LONDON, Sept. 10 (Xinhua) -- A two-day strike by pilots from British Airways (BA) ended Tuesday night, but disruption is likely to continue through Wednesday.
The travel plans of almost 200,000 passengers were disrupted during the 48-hour walk-out by members of the British Airline Pilots' Association (BALPA) in a dispute over pay.
It led to more than 1,700 flights being cancelled, but BA said it would take some time to get back to a completely normal flight schedule because of the nature of its complex global operation.
The stoppage has been described as the worst in the company's history, with BA saying it had no option but to cancel nearly 100 percent of its flights.
A BA spokesperson said: "We are very sorry for the disruption BALPA's industrial action has caused our customers. We are doing everything we can to get back to normal and to get our customers to their destinations."
BA said that due to the strike action, nearly half of its fleet of over 300 aircraft and more than 700 pilots will start the Wednesday in the wrong place.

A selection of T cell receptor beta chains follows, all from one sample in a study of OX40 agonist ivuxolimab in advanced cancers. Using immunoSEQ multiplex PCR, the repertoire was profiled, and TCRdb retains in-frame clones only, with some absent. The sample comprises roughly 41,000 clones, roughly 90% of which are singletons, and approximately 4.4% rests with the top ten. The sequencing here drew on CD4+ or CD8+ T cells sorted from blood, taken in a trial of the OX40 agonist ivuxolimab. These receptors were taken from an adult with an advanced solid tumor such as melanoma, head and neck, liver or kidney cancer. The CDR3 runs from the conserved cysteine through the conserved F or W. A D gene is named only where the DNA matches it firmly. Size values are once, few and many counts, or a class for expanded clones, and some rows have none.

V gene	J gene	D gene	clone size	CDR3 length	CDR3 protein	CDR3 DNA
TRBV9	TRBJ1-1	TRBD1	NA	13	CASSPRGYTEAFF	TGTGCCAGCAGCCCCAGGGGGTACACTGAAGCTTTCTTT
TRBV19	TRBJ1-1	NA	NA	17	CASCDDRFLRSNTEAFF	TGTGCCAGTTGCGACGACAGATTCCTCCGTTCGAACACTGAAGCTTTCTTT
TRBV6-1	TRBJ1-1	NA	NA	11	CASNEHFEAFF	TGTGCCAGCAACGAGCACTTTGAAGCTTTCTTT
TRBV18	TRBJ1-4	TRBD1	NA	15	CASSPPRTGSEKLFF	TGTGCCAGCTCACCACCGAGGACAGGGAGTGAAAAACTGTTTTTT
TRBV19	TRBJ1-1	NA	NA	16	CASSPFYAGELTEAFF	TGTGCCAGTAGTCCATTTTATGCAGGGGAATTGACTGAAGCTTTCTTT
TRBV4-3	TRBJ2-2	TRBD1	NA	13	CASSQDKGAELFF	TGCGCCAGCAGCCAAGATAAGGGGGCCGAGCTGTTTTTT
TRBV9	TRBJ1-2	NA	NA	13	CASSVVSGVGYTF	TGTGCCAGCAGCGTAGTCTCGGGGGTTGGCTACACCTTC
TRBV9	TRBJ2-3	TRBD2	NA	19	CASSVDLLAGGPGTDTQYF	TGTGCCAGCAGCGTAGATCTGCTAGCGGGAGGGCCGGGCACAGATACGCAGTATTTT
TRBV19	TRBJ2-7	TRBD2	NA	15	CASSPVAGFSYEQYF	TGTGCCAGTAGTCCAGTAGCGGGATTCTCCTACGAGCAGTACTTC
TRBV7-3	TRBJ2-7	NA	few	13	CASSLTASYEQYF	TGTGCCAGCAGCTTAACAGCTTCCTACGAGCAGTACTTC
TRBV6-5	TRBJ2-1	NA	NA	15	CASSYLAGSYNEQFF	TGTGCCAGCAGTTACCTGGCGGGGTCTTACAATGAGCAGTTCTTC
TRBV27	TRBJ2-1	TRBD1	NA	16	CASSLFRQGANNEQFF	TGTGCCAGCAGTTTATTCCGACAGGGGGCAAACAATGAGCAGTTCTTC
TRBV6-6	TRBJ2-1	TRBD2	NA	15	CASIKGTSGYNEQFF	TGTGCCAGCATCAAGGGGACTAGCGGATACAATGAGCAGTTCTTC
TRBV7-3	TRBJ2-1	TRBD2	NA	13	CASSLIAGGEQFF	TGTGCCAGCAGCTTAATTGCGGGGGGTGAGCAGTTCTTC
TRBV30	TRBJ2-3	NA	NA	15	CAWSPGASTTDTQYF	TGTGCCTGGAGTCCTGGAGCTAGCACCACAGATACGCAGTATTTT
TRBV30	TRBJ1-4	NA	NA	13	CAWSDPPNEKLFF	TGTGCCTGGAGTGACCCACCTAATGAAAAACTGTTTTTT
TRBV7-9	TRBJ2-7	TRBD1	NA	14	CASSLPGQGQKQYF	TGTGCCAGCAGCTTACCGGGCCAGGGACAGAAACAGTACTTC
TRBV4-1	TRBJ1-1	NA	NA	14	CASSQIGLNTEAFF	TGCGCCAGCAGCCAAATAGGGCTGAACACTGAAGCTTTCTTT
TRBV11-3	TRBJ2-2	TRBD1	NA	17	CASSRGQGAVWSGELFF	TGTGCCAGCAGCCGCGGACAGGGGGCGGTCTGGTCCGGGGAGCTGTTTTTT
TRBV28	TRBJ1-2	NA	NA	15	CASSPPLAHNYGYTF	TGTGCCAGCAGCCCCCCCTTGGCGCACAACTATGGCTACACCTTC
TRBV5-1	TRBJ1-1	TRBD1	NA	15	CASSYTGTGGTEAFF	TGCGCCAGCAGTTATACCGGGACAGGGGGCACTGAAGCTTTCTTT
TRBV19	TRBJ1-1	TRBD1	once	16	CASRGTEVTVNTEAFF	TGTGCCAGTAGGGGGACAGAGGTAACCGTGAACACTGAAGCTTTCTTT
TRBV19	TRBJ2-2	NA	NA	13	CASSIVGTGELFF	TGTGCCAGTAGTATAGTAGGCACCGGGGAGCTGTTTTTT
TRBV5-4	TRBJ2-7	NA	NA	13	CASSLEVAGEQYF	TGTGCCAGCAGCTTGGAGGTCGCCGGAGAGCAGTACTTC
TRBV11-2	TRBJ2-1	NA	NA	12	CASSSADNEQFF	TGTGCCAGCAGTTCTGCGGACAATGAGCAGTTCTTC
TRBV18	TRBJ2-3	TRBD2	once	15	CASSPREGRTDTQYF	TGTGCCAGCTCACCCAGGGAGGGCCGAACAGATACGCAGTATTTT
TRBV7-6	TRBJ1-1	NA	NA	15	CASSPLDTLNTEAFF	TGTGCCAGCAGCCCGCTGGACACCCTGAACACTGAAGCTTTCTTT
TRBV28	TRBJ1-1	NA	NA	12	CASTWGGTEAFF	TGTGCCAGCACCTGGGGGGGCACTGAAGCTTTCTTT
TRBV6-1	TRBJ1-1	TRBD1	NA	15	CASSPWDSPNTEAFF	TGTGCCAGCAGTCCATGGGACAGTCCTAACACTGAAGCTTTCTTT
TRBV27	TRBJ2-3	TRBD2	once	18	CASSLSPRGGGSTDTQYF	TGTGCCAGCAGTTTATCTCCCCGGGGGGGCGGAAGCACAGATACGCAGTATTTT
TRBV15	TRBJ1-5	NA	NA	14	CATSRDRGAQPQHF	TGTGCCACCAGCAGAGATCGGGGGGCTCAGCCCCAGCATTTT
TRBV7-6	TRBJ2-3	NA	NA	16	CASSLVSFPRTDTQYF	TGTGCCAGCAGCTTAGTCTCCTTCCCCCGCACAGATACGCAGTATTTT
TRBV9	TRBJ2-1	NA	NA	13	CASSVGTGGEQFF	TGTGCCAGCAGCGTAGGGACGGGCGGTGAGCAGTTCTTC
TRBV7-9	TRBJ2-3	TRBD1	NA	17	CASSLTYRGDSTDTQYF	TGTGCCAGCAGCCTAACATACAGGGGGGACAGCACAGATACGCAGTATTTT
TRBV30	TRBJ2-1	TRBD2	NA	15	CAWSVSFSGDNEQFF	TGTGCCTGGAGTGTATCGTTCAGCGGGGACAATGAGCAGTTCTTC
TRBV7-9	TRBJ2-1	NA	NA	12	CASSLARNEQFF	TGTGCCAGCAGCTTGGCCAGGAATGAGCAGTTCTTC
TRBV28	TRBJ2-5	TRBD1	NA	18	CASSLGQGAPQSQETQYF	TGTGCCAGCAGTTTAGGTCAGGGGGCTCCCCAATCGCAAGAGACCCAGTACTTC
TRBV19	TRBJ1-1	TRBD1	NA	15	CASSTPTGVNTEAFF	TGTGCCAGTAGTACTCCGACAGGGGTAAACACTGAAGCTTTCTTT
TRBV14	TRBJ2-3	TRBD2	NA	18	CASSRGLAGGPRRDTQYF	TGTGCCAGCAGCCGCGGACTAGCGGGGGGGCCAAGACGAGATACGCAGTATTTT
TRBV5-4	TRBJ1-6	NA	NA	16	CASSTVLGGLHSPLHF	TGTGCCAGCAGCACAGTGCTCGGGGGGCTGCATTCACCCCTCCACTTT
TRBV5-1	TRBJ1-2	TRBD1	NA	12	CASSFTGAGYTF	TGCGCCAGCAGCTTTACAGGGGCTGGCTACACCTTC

BALPA on Tuesday called on Britain's flagship air carrier to return to negotiations "with something positive to resolve this dispute", warning that if the airline refused meaningful negotiations another planned 24-hour strike will go ahead on Sept. 27, with the prospect of further strikes later.
The union said the strike is costing BA 40 million pounds (49 million U.S. dollars) a day, with 75 percent of all British Airways pilots backing the industrial action.
In a statement Tuesday night, BALPA said the two-day strike action has been a powerful demonstration of the strength of feeling of BA pilots.
BALPA urged the airline back to the negotiating table with some meaningful proposals to try to avert the next scheduled strike on Sept. 27, saying BA pilots have been virtually 100 percent solid in supporting the strike.
The airline has offered a pay rise of 11.5 percent over three years, saying it would boost the salaries of some of its captains to 200,000 pounds a year.
BALPA has responded, saying its members want a bigger share of BA's profits.